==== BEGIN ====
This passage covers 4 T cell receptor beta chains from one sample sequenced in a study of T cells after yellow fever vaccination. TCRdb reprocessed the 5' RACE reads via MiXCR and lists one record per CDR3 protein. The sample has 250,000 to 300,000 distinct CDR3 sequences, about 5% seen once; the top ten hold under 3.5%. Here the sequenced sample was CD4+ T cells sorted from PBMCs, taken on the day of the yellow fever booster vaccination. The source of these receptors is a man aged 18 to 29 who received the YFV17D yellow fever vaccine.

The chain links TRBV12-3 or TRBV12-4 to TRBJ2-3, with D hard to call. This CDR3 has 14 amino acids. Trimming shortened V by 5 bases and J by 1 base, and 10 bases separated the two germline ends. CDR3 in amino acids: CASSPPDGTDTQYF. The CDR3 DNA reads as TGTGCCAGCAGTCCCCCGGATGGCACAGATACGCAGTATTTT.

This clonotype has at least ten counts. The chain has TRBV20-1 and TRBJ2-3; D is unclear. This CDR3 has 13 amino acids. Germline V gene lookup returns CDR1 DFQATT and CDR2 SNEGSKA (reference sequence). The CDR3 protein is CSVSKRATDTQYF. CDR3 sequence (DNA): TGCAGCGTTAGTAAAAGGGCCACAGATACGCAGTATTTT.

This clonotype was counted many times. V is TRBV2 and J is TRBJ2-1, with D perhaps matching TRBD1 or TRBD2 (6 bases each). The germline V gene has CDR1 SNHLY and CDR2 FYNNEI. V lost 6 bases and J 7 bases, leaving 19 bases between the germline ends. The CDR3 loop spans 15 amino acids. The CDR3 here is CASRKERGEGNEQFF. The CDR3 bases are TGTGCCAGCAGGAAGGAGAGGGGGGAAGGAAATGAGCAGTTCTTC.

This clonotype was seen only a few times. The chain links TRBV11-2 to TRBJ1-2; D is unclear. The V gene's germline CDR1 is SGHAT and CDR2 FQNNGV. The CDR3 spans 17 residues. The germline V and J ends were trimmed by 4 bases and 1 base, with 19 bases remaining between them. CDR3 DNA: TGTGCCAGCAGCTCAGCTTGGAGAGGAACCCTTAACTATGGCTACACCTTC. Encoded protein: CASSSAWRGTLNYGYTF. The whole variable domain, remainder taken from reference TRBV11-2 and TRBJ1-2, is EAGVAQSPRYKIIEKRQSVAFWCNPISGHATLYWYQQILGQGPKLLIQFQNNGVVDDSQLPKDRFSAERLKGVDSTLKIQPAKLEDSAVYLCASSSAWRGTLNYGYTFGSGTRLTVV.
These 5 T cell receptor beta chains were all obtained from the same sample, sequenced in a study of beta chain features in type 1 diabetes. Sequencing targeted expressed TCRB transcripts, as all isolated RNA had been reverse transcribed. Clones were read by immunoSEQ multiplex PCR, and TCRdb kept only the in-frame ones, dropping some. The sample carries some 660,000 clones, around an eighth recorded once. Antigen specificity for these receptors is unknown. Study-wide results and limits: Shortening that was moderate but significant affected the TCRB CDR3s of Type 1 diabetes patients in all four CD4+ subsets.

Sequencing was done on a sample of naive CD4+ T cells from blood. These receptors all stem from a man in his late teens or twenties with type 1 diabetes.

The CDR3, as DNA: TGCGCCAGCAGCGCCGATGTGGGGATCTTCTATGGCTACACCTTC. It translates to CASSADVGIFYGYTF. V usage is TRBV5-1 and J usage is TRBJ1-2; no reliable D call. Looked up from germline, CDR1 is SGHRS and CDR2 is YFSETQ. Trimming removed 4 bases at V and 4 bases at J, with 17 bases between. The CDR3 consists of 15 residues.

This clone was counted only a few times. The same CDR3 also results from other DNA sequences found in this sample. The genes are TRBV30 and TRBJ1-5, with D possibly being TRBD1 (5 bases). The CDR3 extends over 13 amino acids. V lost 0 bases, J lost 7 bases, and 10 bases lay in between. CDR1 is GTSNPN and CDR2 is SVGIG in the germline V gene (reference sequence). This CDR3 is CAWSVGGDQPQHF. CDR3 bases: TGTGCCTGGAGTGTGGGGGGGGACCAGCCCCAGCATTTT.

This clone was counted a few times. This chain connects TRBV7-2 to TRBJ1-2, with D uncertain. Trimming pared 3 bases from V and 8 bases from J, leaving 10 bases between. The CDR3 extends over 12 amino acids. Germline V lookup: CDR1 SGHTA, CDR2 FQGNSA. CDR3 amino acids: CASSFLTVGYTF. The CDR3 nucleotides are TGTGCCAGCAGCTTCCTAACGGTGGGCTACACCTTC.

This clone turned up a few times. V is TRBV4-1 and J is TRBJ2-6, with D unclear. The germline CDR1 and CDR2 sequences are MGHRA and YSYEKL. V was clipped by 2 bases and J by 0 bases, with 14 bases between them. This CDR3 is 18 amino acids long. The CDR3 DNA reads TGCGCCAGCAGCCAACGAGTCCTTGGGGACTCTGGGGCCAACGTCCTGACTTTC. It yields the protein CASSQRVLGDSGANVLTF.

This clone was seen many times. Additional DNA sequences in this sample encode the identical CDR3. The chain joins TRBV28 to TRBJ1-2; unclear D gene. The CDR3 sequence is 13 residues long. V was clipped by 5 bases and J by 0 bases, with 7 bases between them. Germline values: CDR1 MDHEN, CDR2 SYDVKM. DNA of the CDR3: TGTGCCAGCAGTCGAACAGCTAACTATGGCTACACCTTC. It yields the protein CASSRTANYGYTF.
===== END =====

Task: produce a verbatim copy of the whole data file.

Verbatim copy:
This passage covers 4 T cell receptor beta chains from one sample sequenced in a study of T cells after yellow fever vaccination. TCRdb reprocessed the 5' RACE reads via MiXCR and lists one record per CDR3 protein. The sample has 250,000 to 300,000 distinct CDR3 sequences, about 5% seen once; the top ten hold under 3.5%. Here the sequenced sample was CD4+ T cells sorted from PBMCs, taken on the day of the yellow fever booster vaccination. The source of these receptors is a man aged 18 to 29 who received the YFV17D yellow fever vaccine.

The chain links TRBV12-3 or TRBV12-4 to TRBJ2-3, with D hard to call. This CDR3 has 14 amino acids. Trimming shortened V by 5 bases and J by 1 base, and 10 bases separated the two germline ends. CDR3 in amino acids: CASSPPDGTDTQYF. The CDR3 DNA reads as TGTGCCAGCAGTCCCCCGGATGGCACAGATACGCAGTATTTT.

This clonotype has at least ten counts. The chain has TRBV20-1 and TRBJ2-3; D is unclear. This CDR3 has 13 amino acids. Germline V gene lookup returns CDR1 DFQATT and CDR2 SNEGSKA (reference sequence). The CDR3 protein is CSVSKRATDTQYF. CDR3 sequence (DNA): TGCAGCGTTAGTAAAAGGGCCACAGATACGCAGTATTTT.

This clonotype was counted many times. V is TRBV2 and J is TRBJ2-1, with D perhaps matching TRBD1 or TRBD2 (6 bases each). The germline V gene has CDR1 SNHLY and CDR2 FYNNEI. V lost 6 bases and J 7 bases, leaving 19 bases between the germline ends. The CDR3 loop spans 15 amino acids. The CDR3 here is CASRKERGEGNEQFF. The CDR3 bases are TGTGCCAGCAGGAAGGAGAGGGGGGAAGGAAATGAGCAGTTCTTC.

This clonotype was seen only a few times. The chain links TRBV11-2 to TRBJ1-2; D is unclear. The V gene's germline CDR1 is SGHAT and CDR2 FQNNGV. The CDR3 spans 17 residues. The germline V and J ends were trimmed by 4 bases and 1 base, with 19 bases remaining between them. CDR3 DNA: TGTGCCAGCAGCTCAGCTTGGAGAGGAACCCTTAACTATGGCTACACCTTC. Encoded protein: CASSSAWRGTLNYGYTF. The whole variable domain, remainder taken from reference TRBV11-2 and TRBJ1-2, is EAGVAQSPRYKIIEKRQSVAFWCNPISGHATLYWYQQILGQGPKLLIQFQNNGVVDDSQLPKDRFSAERLKGVDSTLKIQPAKLEDSAVYLCASSSAWRGTLNYGYTFGSGTRLTVV.
These 5 T cell receptor beta chains were all obtained from the same sample, sequenced in a study of beta chain features in type 1 diabetes. Sequencing targeted expressed TCRB transcripts, as all isolated RNA had been reverse transcribed. Clones were read by immunoSEQ multiplex PCR, and TCRdb kept only the in-frame ones, dropping some. The sample carries some 660,000 clones, around an eighth recorded once. Antigen specificity for these receptors is unknown. Study-wide results and limits: Shortening that was moderate but significant affected the TCRB CDR3s of Type 1 diabetes patients in all four CD4+ subsets.

Sequencing was done on a sample of naive CD4+ T cells from blood. These receptors all stem from a man in his late teens or twenties with type 1 diabetes.

The CDR3, as DNA: TGCGCCAGCAGCGCCGATGTGGGGATCTTCTATGGCTACACCTTC. It translates to CASSADVGIFYGYTF. V usage is TRBV5-1 and J usage is TRBJ1-2; no reliable D call. Looked up from germline, CDR1 is SGHRS and CDR2 is YFSETQ. Trimming removed 4 bases at V and 4 bases at J, with 17 bases between. The CDR3 consists of 15 residues.

This clone was counted only a few times. The same CDR3 also results from other DNA sequences found in this sample. The genes are TRBV30 and TRBJ1-5, with D possibly being TRBD1 (5 bases). The CDR3 extends over 13 amino acids. V lost 0 bases, J lost 7 bases, and 10 bases lay in between. CDR1 is GTSNPN and CDR2 is SVGIG in the germline V gene (reference sequence). This CDR3 is CAWSVGGDQPQHF. CDR3 bases: TGTGCCTGGAGTGTGGGGGGGGACCAGCCCCAGCATTTT.

This clone was counted a few times. This chain connects TRBV7-2 to TRBJ1-2, with D uncertain. Trimming pared 3 bases from V and 8 bases from J, leaving 10 bases between. The CDR3 extends over 12 amino acids. Germline V lookup: CDR1 SGHTA, CDR2 FQGNSA. CDR3 amino acids: CASSFLTVGYTF. The CDR3 nucleotides are TGTGCCAGCAGCTTCCTAACGGTGGGCTACACCTTC.

This clone turned up a few times. V is TRBV4-1 and J is TRBJ2-6, with D unclear. The germline CDR1 and CDR2 sequences are MGHRA and YSYEKL. V was clipped by 2 bases and J by 0 bases, with 14 bases between them. This CDR3 is 18 amino acids long. The CDR3 DNA reads TGCGCCAGCAGCCAACGAGTCCTTGGGGACTCTGGGGCCAACGTCCTGACTTTC. It yields the protein CASSQRVLGDSGANVLTF.

This clone was seen many times. Additional DNA sequences in this sample encode the identical CDR3. The chain joins TRBV28 to TRBJ1-2; unclear D gene. The CDR3 sequence is 13 residues long. V was clipped by 5 bases and J by 0 bases, with 7 bases between them. Germline values: CDR1 MDHEN, CDR2 SYDVKM. DNA of the CDR3: TGTGCCAGCAGTCGAACAGCTAACTATGGCTACACCTTC. It yields the protein CASSRTANYGYTF.